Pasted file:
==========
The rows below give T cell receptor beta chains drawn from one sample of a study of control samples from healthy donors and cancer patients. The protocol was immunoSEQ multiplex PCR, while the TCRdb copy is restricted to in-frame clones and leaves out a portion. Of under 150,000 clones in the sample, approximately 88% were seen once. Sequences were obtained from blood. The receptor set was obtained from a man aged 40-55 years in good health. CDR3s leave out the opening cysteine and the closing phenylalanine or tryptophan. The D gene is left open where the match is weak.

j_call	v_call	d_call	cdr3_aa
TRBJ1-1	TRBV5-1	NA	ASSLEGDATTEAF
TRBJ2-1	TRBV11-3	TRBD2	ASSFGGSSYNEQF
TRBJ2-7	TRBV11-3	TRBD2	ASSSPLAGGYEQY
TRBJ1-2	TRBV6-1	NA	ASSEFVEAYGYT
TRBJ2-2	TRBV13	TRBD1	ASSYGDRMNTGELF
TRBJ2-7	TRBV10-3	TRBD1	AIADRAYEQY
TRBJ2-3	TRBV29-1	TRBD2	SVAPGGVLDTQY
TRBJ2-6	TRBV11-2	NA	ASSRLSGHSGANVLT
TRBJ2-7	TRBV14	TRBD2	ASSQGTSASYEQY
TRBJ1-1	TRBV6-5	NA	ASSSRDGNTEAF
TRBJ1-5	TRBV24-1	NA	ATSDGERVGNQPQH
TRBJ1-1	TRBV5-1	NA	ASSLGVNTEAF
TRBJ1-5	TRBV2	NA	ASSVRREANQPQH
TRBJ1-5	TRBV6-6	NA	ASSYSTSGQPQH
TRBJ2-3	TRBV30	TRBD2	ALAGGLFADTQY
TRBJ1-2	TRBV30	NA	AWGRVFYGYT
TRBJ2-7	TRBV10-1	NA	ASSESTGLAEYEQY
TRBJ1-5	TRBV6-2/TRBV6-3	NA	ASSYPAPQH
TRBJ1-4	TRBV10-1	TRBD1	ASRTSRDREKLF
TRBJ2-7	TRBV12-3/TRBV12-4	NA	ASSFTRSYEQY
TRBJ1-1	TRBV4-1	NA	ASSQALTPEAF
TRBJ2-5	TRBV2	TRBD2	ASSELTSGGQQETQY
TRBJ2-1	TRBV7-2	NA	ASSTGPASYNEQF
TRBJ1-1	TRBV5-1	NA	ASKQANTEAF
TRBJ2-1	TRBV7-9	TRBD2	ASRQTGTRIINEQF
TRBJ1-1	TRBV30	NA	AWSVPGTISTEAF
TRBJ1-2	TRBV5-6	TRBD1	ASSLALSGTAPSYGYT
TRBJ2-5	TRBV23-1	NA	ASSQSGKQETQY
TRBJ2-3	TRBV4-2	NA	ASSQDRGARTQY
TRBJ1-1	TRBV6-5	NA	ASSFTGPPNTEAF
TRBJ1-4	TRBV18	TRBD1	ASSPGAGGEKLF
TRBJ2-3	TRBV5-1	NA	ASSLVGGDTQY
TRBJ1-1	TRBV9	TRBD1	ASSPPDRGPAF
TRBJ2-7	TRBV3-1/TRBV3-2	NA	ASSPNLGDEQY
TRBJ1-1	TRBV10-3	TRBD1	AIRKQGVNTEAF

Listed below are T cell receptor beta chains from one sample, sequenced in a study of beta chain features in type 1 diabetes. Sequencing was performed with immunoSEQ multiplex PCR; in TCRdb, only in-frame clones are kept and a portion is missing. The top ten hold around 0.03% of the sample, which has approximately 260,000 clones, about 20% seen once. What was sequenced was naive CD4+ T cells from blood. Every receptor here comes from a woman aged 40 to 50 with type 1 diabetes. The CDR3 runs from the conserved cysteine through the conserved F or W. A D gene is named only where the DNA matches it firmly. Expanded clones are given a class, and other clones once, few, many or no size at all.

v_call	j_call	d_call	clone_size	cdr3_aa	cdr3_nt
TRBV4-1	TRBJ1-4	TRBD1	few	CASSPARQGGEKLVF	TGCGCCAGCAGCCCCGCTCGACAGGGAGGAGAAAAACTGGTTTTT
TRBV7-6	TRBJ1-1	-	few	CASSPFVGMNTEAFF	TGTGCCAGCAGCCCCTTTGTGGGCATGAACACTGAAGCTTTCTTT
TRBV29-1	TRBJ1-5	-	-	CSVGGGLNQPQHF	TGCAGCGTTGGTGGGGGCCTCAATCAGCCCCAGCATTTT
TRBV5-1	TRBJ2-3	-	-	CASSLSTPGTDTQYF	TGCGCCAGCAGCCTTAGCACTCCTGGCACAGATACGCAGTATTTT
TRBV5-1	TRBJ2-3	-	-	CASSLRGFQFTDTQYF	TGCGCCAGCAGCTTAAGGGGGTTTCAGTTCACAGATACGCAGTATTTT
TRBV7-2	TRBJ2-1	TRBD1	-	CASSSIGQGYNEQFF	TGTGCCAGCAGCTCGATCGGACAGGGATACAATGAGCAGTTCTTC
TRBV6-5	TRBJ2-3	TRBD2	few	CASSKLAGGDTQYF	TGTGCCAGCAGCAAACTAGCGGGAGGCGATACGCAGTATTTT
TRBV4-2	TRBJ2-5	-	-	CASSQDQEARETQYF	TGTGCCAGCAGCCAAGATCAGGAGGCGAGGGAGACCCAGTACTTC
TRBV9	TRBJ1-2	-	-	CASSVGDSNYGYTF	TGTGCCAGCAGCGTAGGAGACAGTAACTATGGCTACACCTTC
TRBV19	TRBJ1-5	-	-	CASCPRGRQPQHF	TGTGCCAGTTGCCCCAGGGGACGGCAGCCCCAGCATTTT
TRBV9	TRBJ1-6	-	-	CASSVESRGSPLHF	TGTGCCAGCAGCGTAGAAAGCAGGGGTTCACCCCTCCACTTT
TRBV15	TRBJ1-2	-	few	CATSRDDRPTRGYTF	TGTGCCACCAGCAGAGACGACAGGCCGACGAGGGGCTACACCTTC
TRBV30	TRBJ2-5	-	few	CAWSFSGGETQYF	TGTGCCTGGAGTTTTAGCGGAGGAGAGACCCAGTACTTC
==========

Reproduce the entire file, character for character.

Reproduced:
The rows below give T cell receptor beta chains drawn from one sample of a study of control samples from healthy donors and cancer patients. The protocol was immunoSEQ multiplex PCR, while the TCRdb copy is restricted to in-frame clones and leaves out a portion. Of under 150,000 clones in the sample, approximately 88% were seen once. Sequences were obtained from blood. The receptor set was obtained from a man aged 40-55 years in good health. CDR3s leave out the opening cysteine and the closing phenylalanine or tryptophan. The D gene is left open where the match is weak.

j_call	v_call	d_call	cdr3_aa
TRBJ1-1	TRBV5-1	NA	ASSLEGDATTEAF
TRBJ2-1	TRBV11-3	TRBD2	ASSFGGSSYNEQF
TRBJ2-7	TRBV11-3	TRBD2	ASSSPLAGGYEQY
TRBJ1-2	TRBV6-1	NA	ASSEFVEAYGYT
TRBJ2-2	TRBV13	TRBD1	ASSYGDRMNTGELF
TRBJ2-7	TRBV10-3	TRBD1	AIADRAYEQY
TRBJ2-3	TRBV29-1	TRBD2	SVAPGGVLDTQY
TRBJ2-6	TRBV11-2	NA	ASSRLSGHSGANVLT
TRBJ2-7	TRBV14	TRBD2	ASSQGTSASYEQY
TRBJ1-1	TRBV6-5	NA	ASSSRDGNTEAF
TRBJ1-5	TRBV24-1	NA	ATSDGERVGNQPQH
TRBJ1-1	TRBV5-1	NA	ASSLGVNTEAF
TRBJ1-5	TRBV2	NA	ASSVRREANQPQH
TRBJ1-5	TRBV6-6	NA	ASSYSTSGQPQH
TRBJ2-3	TRBV30	TRBD2	ALAGGLFADTQY
TRBJ1-2	TRBV30	NA	AWGRVFYGYT
TRBJ2-7	TRBV10-1	NA	ASSESTGLAEYEQY
TRBJ1-5	TRBV6-2/TRBV6-3	NA	ASSYPAPQH
TRBJ1-4	TRBV10-1	TRBD1	ASRTSRDREKLF
TRBJ2-7	TRBV12-3/TRBV12-4	NA	ASSFTRSYEQY
TRBJ1-1	TRBV4-1	NA	ASSQALTPEAF
TRBJ2-5	TRBV2	TRBD2	ASSELTSGGQQETQY
TRBJ2-1	TRBV7-2	NA	ASSTGPASYNEQF
TRBJ1-1	TRBV5-1	NA	ASKQANTEAF
TRBJ2-1	TRBV7-9	TRBD2	ASRQTGTRIINEQF
TRBJ1-1	TRBV30	NA	AWSVPGTISTEAF
TRBJ1-2	TRBV5-6	TRBD1	ASSLALSGTAPSYGYT
TRBJ2-5	TRBV23-1	NA	ASSQSGKQETQY
TRBJ2-3	TRBV4-2	NA	ASSQDRGARTQY
TRBJ1-1	TRBV6-5	NA	ASSFTGPPNTEAF
TRBJ1-4	TRBV18	TRBD1	ASSPGAGGEKLF
TRBJ2-3	TRBV5-1	NA	ASSLVGGDTQY
TRBJ1-1	TRBV9	TRBD1	ASSPPDRGPAF
TRBJ2-7	TRBV3-1/TRBV3-2	NA	ASSPNLGDEQY
TRBJ1-1	TRBV10-3	TRBD1	AIRKQGVNTEAF

Listed below are T cell receptor beta chains from one sample, sequenced in a study of beta chain features in type 1 diabetes. Sequencing was performed with immunoSEQ multiplex PCR; in TCRdb, only in-frame clones are kept and a portion is missing. The top ten hold around 0.03% of the sample, which has approximately 260,000 clones, about 20% seen once. What was sequenced was naive CD4+ T cells from blood. Every receptor here comes from a woman aged 40 to 50 with type 1 diabetes. The CDR3 runs from the conserved cysteine through the conserved F or W. A D gene is named only where the DNA matches it firmly. Expanded clones are given a class, and other clones once, few, many or no size at all.

v_call	j_call	d_call	clone_size	cdr3_aa	cdr3_nt
TRBV4-1	TRBJ1-4	TRBD1	few	CASSPARQGGEKLVF	TGCGCCAGCAGCCCCGCTCGACAGGGAGGAGAAAAACTGGTTTTT
TRBV7-6	TRBJ1-1	-	few	CASSPFVGMNTEAFF	TGTGCCAGCAGCCCCTTTGTGGGCATGAACACTGAAGCTTTCTTT
TRBV29-1	TRBJ1-5	-	-	CSVGGGLNQPQHF	TGCAGCGTTGGTGGGGGCCTCAATCAGCCCCAGCATTTT
TRBV5-1	TRBJ2-3	-	-	CASSLSTPGTDTQYF	TGCGCCAGCAGCCTTAGCACTCCTGGCACAGATACGCAGTATTTT
TRBV5-1	TRBJ2-3	-	-	CASSLRGFQFTDTQYF	TGCGCCAGCAGCTTAAGGGGGTTTCAGTTCACAGATACGCAGTATTTT
TRBV7-2	TRBJ2-1	TRBD1	-	CASSSIGQGYNEQFF	TGTGCCAGCAGCTCGATCGGACAGGGATACAATGAGCAGTTCTTC
TRBV6-5	TRBJ2-3	TRBD2	few	CASSKLAGGDTQYF	TGTGCCAGCAGCAAACTAGCGGGAGGCGATACGCAGTATTTT
TRBV4-2	TRBJ2-5	-	-	CASSQDQEARETQYF	TGTGCCAGCAGCCAAGATCAGGAGGCGAGGGAGACCCAGTACTTC
TRBV9	TRBJ1-2	-	-	CASSVGDSNYGYTF	TGTGCCAGCAGCGTAGGAGACAGTAACTATGGCTACACCTTC
TRBV19	TRBJ1-5	-	-	CASCPRGRQPQHF	TGTGCCAGTTGCCCCAGGGGACGGCAGCCCCAGCATTTT
TRBV9	TRBJ1-6	-	-	CASSVESRGSPLHF	TGTGCCAGCAGCGTAGAAAGCAGGGGTTCACCCCTCCACTTT
TRBV15	TRBJ1-2	-	few	CATSRDDRPTRGYTF	TGTGCCACCAGCAGAGACGACAGGCCGACGAGGGGCTACACCTTC
TRBV30	TRBJ2-5	-	few	CAWSFSGGETQYF	TGTGCCTGGAGTTTTAGCGGAGGAGAGACCCAGTACTTC